After John Masefield
I must out to the black again, to the bleak back-worlds and the war,
And all I ask is a good ship and a star to steer her for,
And the launch-pad and the take-off and the drive core spinning,
And the grey earth far behind me, and the grey clouds thinning.
I must out to the black again, for the war that is raging yet
Is my own fight and my friends’ fight, and I will not forget
The laser-burst like a lightning-flash off Orion’s shoulder,
And the death-throes and the death-knells as the shipwrecks smoulder.
I must out to the black again, to the wandering width of the void,
To the star-way and the sun-wind and the dust of things destroyed;
And all I ask is a moment’s peace as the last of the memories lingers,
And a road far from the long reach of the old war’s fingers.
This one is a pastiche on, or homage to, or one of the myriad other poetic sins covered by the weaselly term ‘after’, John Masefield’s “Sea-Fever”. And while I wouldn’t call this fanfiction for any particular canon per se – within sci-fi there are, after all, many wanderers and many wars – there is a great deal of Firefly, and specifically of Mal Reynolds, in it. “The black” seems to me not just a descriptive term for deep space but also, speaking through its connotations of blackout and to black out and so forth, evocative of that particular genre wherein space is primarily conceived of not as an exciting and dynamic space for adventure, but as a bleak and scary wasteland that people traverse by necessity – even if some of them end up enjoying it.*
Line seven echoes a famous line from Blade Runner.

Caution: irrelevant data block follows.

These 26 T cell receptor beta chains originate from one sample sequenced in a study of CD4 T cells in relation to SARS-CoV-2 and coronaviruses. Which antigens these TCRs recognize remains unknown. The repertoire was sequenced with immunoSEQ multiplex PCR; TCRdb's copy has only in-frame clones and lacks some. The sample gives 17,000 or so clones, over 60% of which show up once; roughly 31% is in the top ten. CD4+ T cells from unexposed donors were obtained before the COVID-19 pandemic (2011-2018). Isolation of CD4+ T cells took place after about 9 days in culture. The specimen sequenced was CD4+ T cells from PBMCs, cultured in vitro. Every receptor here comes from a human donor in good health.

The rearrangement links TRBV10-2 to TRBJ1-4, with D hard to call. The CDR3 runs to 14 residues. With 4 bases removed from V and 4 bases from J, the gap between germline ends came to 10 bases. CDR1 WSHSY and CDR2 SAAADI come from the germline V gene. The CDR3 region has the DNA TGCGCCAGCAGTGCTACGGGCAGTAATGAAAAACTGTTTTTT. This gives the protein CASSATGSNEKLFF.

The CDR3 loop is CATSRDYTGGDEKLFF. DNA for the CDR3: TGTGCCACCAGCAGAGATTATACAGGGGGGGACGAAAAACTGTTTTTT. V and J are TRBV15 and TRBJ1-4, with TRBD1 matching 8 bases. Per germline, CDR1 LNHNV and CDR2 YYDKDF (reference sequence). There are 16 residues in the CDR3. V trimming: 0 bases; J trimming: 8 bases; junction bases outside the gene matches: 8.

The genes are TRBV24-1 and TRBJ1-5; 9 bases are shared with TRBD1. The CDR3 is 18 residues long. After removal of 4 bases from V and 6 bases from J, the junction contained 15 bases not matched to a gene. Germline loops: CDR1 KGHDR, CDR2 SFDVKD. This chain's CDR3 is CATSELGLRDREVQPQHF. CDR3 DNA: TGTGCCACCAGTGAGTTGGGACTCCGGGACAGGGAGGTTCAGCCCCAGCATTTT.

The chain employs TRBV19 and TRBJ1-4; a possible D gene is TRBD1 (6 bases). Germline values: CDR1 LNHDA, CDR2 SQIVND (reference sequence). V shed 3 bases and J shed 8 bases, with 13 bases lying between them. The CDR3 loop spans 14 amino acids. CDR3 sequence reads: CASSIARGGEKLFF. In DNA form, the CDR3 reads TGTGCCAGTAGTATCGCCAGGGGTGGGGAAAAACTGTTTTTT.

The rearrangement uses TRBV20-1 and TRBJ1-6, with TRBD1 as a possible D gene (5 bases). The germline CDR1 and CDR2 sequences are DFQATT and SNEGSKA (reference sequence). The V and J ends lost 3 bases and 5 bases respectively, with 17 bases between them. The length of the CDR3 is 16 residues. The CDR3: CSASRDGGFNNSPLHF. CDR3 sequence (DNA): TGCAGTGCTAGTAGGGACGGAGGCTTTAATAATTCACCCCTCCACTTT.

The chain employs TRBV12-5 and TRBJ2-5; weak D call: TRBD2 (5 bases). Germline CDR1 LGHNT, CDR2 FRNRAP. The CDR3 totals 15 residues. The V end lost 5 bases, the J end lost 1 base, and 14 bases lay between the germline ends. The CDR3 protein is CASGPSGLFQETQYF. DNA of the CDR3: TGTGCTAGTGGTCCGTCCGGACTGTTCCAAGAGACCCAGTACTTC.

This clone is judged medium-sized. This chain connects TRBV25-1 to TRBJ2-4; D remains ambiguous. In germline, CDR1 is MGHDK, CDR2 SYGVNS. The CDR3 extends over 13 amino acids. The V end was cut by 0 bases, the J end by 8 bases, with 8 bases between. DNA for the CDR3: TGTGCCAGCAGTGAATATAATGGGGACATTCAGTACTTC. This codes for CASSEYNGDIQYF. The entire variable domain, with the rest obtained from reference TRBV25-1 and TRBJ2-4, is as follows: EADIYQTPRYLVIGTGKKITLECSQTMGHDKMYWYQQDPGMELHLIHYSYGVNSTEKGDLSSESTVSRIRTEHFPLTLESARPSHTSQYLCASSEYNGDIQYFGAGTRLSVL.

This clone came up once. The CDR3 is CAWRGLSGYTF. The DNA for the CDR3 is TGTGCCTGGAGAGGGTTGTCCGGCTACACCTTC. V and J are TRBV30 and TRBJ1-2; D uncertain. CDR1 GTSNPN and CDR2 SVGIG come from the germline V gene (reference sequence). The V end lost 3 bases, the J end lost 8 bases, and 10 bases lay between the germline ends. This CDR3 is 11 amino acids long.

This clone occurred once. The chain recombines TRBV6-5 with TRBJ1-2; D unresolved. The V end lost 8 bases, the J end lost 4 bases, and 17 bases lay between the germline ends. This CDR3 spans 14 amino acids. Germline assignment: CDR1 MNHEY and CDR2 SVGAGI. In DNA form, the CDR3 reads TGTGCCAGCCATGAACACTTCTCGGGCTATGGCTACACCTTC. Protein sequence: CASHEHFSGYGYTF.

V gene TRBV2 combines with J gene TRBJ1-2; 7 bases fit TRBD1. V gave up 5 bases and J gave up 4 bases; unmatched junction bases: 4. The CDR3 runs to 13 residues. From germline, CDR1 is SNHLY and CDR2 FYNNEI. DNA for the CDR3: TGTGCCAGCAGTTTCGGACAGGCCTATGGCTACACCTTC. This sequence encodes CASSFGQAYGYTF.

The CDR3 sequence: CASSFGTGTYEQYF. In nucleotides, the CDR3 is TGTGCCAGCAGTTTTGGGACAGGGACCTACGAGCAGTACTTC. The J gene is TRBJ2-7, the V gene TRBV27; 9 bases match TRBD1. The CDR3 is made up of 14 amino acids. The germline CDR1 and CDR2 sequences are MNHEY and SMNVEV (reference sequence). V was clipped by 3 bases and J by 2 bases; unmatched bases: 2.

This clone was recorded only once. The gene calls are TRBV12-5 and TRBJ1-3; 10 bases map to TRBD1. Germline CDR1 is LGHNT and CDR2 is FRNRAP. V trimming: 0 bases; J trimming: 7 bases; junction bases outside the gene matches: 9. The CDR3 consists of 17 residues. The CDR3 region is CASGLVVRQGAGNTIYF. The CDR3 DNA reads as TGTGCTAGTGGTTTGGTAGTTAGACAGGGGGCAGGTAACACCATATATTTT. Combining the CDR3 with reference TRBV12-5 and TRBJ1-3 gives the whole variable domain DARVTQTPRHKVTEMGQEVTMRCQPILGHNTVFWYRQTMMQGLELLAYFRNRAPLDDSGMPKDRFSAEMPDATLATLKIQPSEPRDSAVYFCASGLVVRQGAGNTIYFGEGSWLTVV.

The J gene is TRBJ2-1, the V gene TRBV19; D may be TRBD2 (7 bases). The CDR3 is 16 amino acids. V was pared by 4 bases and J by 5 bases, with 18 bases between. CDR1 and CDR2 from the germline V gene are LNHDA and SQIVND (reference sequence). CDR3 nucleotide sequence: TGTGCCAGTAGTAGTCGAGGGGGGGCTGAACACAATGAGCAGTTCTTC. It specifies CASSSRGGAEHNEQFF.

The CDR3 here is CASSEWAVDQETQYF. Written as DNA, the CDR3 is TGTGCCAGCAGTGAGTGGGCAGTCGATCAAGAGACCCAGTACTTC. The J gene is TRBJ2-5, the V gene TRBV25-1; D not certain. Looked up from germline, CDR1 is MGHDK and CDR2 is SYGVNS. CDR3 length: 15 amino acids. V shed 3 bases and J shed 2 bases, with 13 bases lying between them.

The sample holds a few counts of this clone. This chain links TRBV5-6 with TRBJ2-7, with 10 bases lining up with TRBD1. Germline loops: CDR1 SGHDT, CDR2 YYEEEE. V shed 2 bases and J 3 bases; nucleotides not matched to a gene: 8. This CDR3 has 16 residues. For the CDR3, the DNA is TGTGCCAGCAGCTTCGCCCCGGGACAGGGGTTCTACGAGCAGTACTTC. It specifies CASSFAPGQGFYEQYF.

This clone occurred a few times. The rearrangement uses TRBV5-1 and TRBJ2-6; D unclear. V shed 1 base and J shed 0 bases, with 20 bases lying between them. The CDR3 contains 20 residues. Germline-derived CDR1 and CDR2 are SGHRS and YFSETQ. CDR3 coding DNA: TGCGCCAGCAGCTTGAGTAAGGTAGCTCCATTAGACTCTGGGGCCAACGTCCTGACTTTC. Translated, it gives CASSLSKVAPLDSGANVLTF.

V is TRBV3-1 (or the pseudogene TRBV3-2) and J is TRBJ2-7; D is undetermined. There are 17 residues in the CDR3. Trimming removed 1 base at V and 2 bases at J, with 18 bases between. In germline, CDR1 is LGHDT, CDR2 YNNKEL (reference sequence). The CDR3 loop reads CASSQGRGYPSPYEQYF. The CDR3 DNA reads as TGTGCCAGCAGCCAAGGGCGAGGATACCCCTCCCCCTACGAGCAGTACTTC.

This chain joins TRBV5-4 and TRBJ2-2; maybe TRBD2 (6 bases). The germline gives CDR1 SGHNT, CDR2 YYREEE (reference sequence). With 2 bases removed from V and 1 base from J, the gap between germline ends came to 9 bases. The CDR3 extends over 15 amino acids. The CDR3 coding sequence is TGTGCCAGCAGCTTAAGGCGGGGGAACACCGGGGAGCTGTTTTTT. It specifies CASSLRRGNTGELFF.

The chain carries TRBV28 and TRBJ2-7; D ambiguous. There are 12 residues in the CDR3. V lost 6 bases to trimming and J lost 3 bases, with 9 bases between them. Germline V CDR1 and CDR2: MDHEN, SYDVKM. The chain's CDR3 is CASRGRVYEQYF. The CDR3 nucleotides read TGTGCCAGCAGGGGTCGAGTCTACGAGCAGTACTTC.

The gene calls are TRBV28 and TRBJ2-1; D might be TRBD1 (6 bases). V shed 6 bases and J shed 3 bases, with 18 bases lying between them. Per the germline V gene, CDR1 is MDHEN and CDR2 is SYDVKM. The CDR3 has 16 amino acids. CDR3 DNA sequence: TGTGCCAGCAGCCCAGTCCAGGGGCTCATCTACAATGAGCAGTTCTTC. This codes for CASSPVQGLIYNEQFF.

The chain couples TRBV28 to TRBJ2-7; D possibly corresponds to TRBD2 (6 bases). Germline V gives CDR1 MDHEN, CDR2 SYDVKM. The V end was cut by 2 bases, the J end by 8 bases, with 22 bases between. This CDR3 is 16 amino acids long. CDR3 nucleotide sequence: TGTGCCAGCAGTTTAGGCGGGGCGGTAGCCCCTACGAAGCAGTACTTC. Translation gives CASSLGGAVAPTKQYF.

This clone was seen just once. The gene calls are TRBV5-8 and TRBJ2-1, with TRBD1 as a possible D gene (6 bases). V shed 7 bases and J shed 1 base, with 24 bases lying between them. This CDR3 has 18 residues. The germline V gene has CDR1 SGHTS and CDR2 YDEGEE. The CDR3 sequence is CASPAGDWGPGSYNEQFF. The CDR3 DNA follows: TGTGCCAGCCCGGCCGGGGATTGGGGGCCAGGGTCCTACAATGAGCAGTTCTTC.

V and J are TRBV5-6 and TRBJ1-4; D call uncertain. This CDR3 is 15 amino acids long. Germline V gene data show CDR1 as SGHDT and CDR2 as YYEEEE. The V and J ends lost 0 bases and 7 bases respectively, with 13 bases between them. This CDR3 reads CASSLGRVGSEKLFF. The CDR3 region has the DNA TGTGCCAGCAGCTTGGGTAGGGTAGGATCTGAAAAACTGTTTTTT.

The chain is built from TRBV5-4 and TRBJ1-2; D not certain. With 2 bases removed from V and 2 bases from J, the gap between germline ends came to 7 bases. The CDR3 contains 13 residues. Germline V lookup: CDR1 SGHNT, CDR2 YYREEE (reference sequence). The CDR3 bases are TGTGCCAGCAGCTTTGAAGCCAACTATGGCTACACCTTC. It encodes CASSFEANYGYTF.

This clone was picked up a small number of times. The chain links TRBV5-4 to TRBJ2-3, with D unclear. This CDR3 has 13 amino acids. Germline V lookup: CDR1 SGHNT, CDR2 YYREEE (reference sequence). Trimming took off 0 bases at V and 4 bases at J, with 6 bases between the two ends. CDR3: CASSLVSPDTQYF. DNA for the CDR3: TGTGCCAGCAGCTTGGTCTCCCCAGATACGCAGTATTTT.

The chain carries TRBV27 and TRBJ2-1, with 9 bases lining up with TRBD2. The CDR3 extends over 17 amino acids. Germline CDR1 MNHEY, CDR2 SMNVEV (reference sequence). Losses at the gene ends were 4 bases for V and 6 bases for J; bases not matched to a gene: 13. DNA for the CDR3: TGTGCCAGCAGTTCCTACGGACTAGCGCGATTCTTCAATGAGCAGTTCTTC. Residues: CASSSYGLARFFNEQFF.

The metre of ‘Sea-Fever’, incidentally, is simple enough to hit when speaking – and has a mesmeric lilt to it that does indeed recall the sea – but the very devil to reproduce. I ended up copying the poem and marking all the stressed syllables with little Xs just to try and work out what the hell was going on. Turns out it has the same number of stresses to every line – seven – but they’re arranged in three different ways (one for the “I must …” lines, one for the “And the …” lines, one for the “All I ask …” lines). I ended up reproducing Masefield’s stress pattern pretty much exactly, because it’s so idiosyncratic that even minor deviations made it sound weird.
*I wonder if this difference in outlooks corresponds to universes which have reliable and easy space travel versus universes without? Off the top of my head: Star Wars, Star Trek, easy interstellar travel and a generally optimistic outlook; Firefly, Battlestar Galactica, slow and arduous travel, much darker approach. Alastair Reynolds’ Revelation Space novels take this to the max: a recurring theme in his novels is characters waking up from cryogenic storage at the end of ten, twenty years of journeying, and finding that they’re in the wrong place – or worse, the right place, which has changed beyond recognition since they set off – and they now have to either stay and make the best of it, or go somewhere else and risk it happening again.